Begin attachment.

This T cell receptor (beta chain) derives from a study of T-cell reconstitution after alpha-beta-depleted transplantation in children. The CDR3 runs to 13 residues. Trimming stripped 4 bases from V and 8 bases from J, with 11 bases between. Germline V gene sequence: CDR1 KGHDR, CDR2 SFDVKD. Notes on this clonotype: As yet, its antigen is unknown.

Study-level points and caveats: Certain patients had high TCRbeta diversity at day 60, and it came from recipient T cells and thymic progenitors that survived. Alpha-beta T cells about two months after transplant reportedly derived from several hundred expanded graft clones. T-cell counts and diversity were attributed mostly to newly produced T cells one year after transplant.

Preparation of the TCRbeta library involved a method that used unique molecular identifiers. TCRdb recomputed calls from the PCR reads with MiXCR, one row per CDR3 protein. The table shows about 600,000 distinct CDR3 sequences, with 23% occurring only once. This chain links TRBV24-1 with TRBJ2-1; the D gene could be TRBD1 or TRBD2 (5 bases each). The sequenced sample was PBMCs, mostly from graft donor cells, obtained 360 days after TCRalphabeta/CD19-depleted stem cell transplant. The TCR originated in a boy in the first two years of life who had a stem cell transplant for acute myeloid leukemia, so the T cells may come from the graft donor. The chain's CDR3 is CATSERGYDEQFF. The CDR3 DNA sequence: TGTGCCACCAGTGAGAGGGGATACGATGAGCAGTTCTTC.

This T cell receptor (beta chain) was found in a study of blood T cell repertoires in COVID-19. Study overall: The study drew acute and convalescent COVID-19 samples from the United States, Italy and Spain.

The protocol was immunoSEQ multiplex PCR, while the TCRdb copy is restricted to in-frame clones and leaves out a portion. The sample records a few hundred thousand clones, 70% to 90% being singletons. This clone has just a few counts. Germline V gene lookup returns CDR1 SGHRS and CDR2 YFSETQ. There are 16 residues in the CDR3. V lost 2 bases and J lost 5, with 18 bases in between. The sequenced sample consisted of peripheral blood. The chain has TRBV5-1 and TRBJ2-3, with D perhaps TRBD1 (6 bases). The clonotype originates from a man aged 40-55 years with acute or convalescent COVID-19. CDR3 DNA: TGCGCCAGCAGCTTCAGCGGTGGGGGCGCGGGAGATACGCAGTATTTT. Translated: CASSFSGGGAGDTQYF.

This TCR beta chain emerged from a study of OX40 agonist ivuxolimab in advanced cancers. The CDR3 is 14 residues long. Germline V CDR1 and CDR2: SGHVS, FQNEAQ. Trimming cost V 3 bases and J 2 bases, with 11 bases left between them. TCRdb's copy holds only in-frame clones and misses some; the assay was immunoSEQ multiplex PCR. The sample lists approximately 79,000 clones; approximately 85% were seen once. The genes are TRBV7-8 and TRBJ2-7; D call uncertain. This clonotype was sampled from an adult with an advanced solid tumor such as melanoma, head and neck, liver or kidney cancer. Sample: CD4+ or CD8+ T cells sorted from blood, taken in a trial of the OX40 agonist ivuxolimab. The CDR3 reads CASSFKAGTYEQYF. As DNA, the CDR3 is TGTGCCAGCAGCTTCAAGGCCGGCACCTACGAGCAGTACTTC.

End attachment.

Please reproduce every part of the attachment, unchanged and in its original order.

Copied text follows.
This T cell receptor (beta chain) derives from a study of T-cell reconstitution after alpha-beta-depleted transplantation in children. The CDR3 runs to 13 residues. Trimming stripped 4 bases from V and 8 bases from J, with 11 bases between. Germline V gene sequence: CDR1 KGHDR, CDR2 SFDVKD. Notes on this clonotype: As yet, its antigen is unknown.

Study-level points and caveats: Certain patients had high TCRbeta diversity at day 60, and it came from recipient T cells and thymic progenitors that survived. Alpha-beta T cells about two months after transplant reportedly derived from several hundred expanded graft clones. T-cell counts and diversity were attributed mostly to newly produced T cells one year after transplant.

Preparation of the TCRbeta library involved a method that used unique molecular identifiers. TCRdb recomputed calls from the PCR reads with MiXCR, one row per CDR3 protein. The table shows about 600,000 distinct CDR3 sequences, with 23% occurring only once. This chain links TRBV24-1 with TRBJ2-1; the D gene could be TRBD1 or TRBD2 (5 bases each). The sequenced sample was PBMCs, mostly from graft donor cells, obtained 360 days after TCRalphabeta/CD19-depleted stem cell transplant. The TCR originated in a boy in the first two years of life who had a stem cell transplant for acute myeloid leukemia, so the T cells may come from the graft donor. The chain's CDR3 is CATSERGYDEQFF. The CDR3 DNA sequence: TGTGCCACCAGTGAGAGGGGATACGATGAGCAGTTCTTC.

This T cell receptor (beta chain) was found in a study of blood T cell repertoires in COVID-19. Study overall: The study drew acute and convalescent COVID-19 samples from the United States, Italy and Spain.

The protocol was immunoSEQ multiplex PCR, while the TCRdb copy is restricted to in-frame clones and leaves out a portion. The sample records a few hundred thousand clones, 70% to 90% being singletons. This clone has just a few counts. Germline V gene lookup returns CDR1 SGHRS and CDR2 YFSETQ. There are 16 residues in the CDR3. V lost 2 bases and J lost 5, with 18 bases in between. The sequenced sample consisted of peripheral blood. The chain has TRBV5-1 and TRBJ2-3, with D perhaps TRBD1 (6 bases). The clonotype originates from a man aged 40-55 years with acute or convalescent COVID-19. CDR3 DNA: TGCGCCAGCAGCTTCAGCGGTGGGGGCGCGGGAGATACGCAGTATTTT. Translated: CASSFSGGGAGDTQYF.

This TCR beta chain emerged from a study of OX40 agonist ivuxolimab in advanced cancers. The CDR3 is 14 residues long. Germline V CDR1 and CDR2: SGHVS, FQNEAQ. Trimming cost V 3 bases and J 2 bases, with 11 bases left between them. TCRdb's copy holds only in-frame clones and misses some; the assay was immunoSEQ multiplex PCR. The sample lists approximately 79,000 clones; approximately 85% were seen once. The genes are TRBV7-8 and TRBJ2-7; D call uncertain. This clonotype was sampled from an adult with an advanced solid tumor such as melanoma, head and neck, liver or kidney cancer. Sample: CD4+ or CD8+ T cells sorted from blood, taken in a trial of the OX40 agonist ivuxolimab. The CDR3 reads CASSFKAGTYEQYF. As DNA, the CDR3 is TGTGCCAGCAGCTTCAAGGCCGGCACCTACGAGCAGTACTTC.